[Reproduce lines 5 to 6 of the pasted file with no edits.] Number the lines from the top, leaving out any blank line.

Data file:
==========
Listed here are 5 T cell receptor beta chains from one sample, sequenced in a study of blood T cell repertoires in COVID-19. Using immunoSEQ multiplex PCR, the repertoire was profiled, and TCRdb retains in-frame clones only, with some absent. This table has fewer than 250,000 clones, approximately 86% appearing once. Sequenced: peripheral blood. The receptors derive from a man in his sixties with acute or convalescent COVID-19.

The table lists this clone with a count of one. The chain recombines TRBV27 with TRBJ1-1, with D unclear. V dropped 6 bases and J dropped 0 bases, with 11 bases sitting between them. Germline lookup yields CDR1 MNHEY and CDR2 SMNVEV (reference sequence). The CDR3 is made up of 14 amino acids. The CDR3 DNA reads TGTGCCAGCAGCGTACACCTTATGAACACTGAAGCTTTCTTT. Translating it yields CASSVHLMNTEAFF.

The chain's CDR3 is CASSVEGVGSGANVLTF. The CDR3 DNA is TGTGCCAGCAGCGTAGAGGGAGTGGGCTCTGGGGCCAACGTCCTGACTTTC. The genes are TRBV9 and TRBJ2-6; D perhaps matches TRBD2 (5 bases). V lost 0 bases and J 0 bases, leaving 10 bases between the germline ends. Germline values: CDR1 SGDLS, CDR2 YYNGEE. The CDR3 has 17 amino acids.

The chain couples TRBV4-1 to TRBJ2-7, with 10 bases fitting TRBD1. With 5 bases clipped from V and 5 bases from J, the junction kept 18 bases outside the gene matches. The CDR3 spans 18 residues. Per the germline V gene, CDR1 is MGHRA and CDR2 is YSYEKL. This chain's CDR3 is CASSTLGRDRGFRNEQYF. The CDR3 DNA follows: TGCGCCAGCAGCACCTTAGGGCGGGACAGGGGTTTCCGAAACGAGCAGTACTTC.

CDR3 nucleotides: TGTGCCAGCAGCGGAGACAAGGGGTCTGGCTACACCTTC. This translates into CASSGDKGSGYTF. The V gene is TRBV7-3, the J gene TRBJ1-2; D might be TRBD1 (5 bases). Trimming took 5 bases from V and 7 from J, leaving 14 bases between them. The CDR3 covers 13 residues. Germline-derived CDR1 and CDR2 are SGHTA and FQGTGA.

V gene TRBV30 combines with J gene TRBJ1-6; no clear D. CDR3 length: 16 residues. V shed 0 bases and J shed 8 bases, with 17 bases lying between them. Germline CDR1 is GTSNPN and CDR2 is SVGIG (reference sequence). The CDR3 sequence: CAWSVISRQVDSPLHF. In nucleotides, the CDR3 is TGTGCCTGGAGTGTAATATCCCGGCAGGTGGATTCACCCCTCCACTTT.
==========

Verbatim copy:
CDR3 nucleotides: TGTGCCAGCAGCGGAGACAAGGGGTCTGGCTACACCTTC. This translates into CASSGDKGSGYTF. The V gene is TRBV7-3, the J gene TRBJ1-2; D might be TRBD1 (5 bases). Trimming took 5 bases from V and 7 from J, leaving 14 bases between them. The CDR3 covers 13 residues. Germline-derived CDR1 and CDR2 are SGHTA and FQGTGA.

V gene TRBV30 combines with J gene TRBJ1-6; no clear D. CDR3 length: 16 residues. V shed 0 bases and J shed 8 bases, with 17 bases lying between them. Germline CDR1 is GTSNPN and CDR2 is SVGIG (reference sequence). The CDR3 sequence: CAWSVISRQVDSPLHF. In nucleotides, the CDR3 is TGTGCCTGGAGTGTAATATCCCGGCAGGTGGATTCACCCCTCCACTTT.